Endogenous Effort Norms in Hierarchical Firms
AbstractThis paper studies how a three-layer hierarchical firm (principal-supervisor-agent) optimally creates effort norms for its employees. The key assumption is that effort norms are affected by the example of superiors. In equilibrium, norms are eroded as one moves down the hierarchy. The reason is that, because exerting effort is costly, the supervisor only partially complies with the principal's example, and thereby transmits a lower norm to the agent. The principal optimally responds to norm erosion by setting a higher example to begin with. In equilibrium, norm erosion gives rise to three inefficiencies: the principal works too hard, the supervisor's norm is too high, and the agent's norm is too low. To reduce these inefficiencies, firms should keep the extent of hierarchy to a minimum, promote employees with the strongest sensitivity to social norms, and distort man agerial spans of control.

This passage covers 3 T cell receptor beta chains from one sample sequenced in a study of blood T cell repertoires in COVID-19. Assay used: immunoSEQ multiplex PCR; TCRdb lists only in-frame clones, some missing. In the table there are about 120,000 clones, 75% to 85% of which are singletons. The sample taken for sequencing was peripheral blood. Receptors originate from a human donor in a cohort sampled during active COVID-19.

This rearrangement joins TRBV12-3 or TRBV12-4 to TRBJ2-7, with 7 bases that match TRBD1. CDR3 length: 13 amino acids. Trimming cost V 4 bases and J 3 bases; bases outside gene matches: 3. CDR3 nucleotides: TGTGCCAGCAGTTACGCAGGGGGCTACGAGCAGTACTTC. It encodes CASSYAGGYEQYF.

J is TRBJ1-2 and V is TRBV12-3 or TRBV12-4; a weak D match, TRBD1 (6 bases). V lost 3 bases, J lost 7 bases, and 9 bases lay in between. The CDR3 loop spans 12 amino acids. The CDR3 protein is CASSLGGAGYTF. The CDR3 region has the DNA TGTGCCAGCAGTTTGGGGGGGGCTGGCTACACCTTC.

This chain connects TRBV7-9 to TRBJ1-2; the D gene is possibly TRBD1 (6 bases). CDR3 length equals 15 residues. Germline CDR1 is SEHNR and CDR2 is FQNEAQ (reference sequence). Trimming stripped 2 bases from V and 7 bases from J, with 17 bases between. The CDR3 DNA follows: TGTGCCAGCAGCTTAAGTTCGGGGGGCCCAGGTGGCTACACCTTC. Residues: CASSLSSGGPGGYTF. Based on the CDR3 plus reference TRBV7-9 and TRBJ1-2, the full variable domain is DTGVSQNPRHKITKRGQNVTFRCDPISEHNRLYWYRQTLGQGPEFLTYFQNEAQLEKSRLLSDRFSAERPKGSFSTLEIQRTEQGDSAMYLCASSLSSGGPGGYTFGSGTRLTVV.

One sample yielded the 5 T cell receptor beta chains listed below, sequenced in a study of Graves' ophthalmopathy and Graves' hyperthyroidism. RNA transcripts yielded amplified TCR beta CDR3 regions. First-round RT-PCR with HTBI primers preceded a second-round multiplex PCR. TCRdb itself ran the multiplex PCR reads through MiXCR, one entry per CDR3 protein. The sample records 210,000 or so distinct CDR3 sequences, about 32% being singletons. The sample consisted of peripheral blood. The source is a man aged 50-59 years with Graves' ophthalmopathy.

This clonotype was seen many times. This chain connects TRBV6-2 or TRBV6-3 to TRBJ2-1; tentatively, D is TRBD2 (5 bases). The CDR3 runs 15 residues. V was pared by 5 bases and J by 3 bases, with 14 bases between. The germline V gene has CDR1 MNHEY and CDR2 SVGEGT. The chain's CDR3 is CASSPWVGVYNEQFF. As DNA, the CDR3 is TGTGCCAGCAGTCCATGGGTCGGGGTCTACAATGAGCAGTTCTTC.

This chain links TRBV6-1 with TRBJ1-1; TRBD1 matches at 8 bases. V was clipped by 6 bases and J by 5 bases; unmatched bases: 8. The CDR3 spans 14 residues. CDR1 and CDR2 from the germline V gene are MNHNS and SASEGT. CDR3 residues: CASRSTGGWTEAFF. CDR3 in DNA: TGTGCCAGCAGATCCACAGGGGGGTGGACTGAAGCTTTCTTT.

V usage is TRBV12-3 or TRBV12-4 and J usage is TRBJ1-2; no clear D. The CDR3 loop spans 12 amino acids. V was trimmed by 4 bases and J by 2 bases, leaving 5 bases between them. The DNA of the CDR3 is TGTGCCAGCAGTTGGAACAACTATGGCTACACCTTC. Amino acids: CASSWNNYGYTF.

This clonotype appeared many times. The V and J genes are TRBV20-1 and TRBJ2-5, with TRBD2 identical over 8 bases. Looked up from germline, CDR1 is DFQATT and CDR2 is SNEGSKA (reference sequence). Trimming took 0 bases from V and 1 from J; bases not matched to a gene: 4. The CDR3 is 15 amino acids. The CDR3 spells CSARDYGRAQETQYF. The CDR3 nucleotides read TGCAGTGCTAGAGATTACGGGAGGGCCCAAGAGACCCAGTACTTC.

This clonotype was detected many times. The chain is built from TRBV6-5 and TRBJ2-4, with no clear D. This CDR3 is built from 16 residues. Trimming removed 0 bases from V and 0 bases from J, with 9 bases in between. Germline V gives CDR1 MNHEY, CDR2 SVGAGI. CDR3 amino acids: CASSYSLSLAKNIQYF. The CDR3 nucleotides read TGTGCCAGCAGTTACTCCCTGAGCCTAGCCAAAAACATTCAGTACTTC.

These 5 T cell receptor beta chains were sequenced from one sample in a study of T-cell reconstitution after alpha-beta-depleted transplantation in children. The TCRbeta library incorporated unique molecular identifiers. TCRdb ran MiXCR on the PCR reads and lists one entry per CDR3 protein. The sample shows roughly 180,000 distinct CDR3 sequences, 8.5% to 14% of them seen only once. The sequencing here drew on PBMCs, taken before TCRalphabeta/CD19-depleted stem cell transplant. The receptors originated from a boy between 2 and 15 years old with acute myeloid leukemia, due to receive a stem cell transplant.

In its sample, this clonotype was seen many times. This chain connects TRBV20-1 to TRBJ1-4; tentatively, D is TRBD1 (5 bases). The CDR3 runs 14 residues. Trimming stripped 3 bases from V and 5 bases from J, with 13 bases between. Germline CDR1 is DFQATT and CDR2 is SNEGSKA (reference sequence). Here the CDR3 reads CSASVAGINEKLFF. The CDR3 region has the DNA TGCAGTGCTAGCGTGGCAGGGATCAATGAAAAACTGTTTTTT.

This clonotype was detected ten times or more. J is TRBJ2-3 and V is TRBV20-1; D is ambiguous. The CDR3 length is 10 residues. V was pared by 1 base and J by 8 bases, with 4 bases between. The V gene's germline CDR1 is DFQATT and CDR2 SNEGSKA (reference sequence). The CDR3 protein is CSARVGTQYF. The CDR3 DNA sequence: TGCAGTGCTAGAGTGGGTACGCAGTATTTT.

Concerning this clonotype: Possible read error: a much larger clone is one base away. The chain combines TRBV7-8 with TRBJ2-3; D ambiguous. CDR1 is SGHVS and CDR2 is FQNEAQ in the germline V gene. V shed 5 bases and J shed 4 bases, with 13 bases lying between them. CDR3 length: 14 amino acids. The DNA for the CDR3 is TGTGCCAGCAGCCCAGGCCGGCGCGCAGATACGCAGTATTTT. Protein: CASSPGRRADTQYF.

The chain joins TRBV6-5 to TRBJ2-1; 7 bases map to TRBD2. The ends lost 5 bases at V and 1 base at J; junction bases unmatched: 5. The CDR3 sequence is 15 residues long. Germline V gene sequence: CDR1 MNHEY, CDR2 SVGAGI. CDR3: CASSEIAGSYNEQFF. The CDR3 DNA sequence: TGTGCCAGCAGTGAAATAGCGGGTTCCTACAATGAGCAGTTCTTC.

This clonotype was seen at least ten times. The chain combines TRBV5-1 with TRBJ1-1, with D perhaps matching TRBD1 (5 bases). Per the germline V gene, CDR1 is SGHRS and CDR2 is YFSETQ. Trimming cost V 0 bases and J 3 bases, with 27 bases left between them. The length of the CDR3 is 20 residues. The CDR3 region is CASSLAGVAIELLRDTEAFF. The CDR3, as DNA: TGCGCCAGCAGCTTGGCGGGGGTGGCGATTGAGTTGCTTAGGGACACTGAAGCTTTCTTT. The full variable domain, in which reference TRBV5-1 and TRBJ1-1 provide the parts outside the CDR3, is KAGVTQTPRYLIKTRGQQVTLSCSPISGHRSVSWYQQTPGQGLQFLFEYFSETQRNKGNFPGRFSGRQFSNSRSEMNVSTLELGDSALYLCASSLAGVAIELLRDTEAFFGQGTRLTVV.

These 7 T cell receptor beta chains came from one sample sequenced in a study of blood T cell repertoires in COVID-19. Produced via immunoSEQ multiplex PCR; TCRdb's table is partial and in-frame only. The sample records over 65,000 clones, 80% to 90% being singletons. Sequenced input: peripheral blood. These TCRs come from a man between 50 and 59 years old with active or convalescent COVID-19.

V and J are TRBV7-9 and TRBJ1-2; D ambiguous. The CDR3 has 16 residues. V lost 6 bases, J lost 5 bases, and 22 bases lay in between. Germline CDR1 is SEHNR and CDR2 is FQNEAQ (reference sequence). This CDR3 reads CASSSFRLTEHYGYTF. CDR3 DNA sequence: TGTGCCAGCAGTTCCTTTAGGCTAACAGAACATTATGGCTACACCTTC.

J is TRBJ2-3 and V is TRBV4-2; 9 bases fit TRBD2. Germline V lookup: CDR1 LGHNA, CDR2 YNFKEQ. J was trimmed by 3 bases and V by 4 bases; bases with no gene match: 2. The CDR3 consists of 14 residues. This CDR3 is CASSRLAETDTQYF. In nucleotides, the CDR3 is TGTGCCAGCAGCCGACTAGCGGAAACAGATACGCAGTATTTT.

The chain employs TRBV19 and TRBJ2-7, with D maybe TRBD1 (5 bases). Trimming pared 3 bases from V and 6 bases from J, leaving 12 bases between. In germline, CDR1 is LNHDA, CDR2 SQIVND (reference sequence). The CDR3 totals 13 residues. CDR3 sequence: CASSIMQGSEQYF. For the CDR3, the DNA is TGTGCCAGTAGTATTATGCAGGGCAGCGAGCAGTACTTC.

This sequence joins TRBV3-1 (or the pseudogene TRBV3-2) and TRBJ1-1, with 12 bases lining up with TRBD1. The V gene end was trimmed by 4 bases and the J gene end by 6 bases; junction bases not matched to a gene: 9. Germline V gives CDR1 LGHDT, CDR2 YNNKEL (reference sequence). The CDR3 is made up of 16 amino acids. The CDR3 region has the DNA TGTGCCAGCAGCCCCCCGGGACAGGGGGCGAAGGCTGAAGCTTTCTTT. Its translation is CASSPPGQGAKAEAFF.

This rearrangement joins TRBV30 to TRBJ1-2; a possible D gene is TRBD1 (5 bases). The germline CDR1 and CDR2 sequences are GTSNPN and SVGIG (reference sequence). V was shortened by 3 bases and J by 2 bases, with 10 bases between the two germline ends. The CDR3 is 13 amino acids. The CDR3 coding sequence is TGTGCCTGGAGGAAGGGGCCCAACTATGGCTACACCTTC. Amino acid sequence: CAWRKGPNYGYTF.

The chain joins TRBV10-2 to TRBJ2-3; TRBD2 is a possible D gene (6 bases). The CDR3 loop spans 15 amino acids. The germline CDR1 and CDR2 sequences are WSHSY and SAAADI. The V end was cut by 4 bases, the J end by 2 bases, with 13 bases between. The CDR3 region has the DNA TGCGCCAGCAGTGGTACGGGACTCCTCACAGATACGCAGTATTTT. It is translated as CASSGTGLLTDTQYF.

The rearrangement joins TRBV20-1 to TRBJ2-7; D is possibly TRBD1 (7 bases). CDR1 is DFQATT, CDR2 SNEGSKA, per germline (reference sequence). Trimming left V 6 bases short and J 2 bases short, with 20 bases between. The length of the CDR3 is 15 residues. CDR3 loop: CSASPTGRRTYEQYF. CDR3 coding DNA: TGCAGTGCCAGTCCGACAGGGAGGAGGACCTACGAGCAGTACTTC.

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Bibliographic InfoPaper provided by Tinbergen Institute in its series Tinbergen Institute Discussion Papers with number 13-198/VII.
Date of creation: 12 Dec 2013
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delayering; hierarchy; leading by example; norms; promotion; span of control;
Find related papers by JEL classification:
- D23 - Microeconomics - - Production and Organizations - - - Organizational Behavior; Transaction Costs; Property Rights
- M50 - Business Administration and Business Economics; Marketing; Accounting - - Personnel Economics - - - General
- M51 - Business Administration and Business Economics; Marketing; Accounting - - Personnel Economics - - - Firm Employment Decisions; Promotions
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